As global sourcing and global markets are driving device manufacturers to develop strong supply bases worldwide, contract manufacturers should be increasingly viewed as partners rather than as mere vendors.
Time to market is being compressed and pressure to reduce costs mounts, yet the highest level of quality has to be maintained. Medical device and diagnostics companies are developing their relations with contract manufacturers not to merely ease costs but also to gain access to new technologies. The increased capacity and complication of outsourcing activities means developing and sustaining partnerships is imperative, as is critically monitoring the activities of contractors.
It is a failure to provide this type of integrated management including critical assessment of lower-level activities that frequently result in such issues as poor product quality and non-adherence to timescale and cost targets. Too frequently, companies choose to outsource a project for the wrong reason: maybe the project is behind schedule or way above budget. Someone then decides that shipping the project out will solve the problems. Not so, it just passes the problem onto your supplier.
One of the most important things to remember is that the vendor-selection process will take time, as will negotiating a contract. OEMs should select their partners early to include their input in the product design. They also need to make sure that such things as language barriers, terminology, cultural appreciation, time zone synchronisation and travel distance or restrictions are considered in the selection process.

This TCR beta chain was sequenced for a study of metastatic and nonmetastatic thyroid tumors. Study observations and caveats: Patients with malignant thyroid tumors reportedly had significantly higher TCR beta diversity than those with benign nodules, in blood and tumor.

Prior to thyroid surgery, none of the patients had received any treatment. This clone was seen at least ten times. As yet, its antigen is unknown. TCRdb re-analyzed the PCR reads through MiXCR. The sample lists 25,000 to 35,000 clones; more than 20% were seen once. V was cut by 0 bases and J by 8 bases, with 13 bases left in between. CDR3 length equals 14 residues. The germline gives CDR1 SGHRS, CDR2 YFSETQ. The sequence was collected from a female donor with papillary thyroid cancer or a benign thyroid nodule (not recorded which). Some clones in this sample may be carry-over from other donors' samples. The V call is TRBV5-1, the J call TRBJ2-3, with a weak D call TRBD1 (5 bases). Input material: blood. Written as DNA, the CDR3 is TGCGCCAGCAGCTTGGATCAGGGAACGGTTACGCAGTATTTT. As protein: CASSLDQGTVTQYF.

To guarantee product integrity an OEM should select a team of individuals representing manufacturing, R&D, quality assurance, regulatory affairs, finance, marketing, sales and other key areas, who will manage the myriad tasks of preparing for outsourcing and deciding on the suitable contractor. Management should recognise that team members cannot handle all of their regular responsibilities during this period. The team should agree on the essential criteria against which it will evaluate the potential supplier.
Check their weaknesses and look at their core competences. If the supplier will manufacture your product in low-cost labour areas such as India or China, determine how they monitor quality in these facilities and how manufacturing in these areas will benefit you.
It is also important to realise that the existing economic and political situation may develop over the lifetime of a project. For example, one country may appear a good choice now, but if the government is not stable, skilled personnel are becoming scarce and the currency is undervalued this may change rapidly. Stability is nearly always preferable to getting the very best deal. Use tools such as commercial risk management and sensitivity analysis to be sure you make the best possible choice of partner for the duration of the project.
It is vital to have a strong relationship with mutual trust. Do not ignore soft issues such as the potential for a culture clash: some companies’ personalities and processes simply are not a good fit. When assessing how easy it will be to work with the supplier, it is important not to place too much weight on the perception gained from the sales team.
Beware that a pragmatic problem-solving approach from an order-hungry salesman can hide intransigence and a blame culture deep within the organisation.
This is particularly important when selecting a Certification or Notified Body as this is a long-term critical relationship and the impression gained from the sales team can be dramatically reversed at the first encounter with an auditor or product specialist.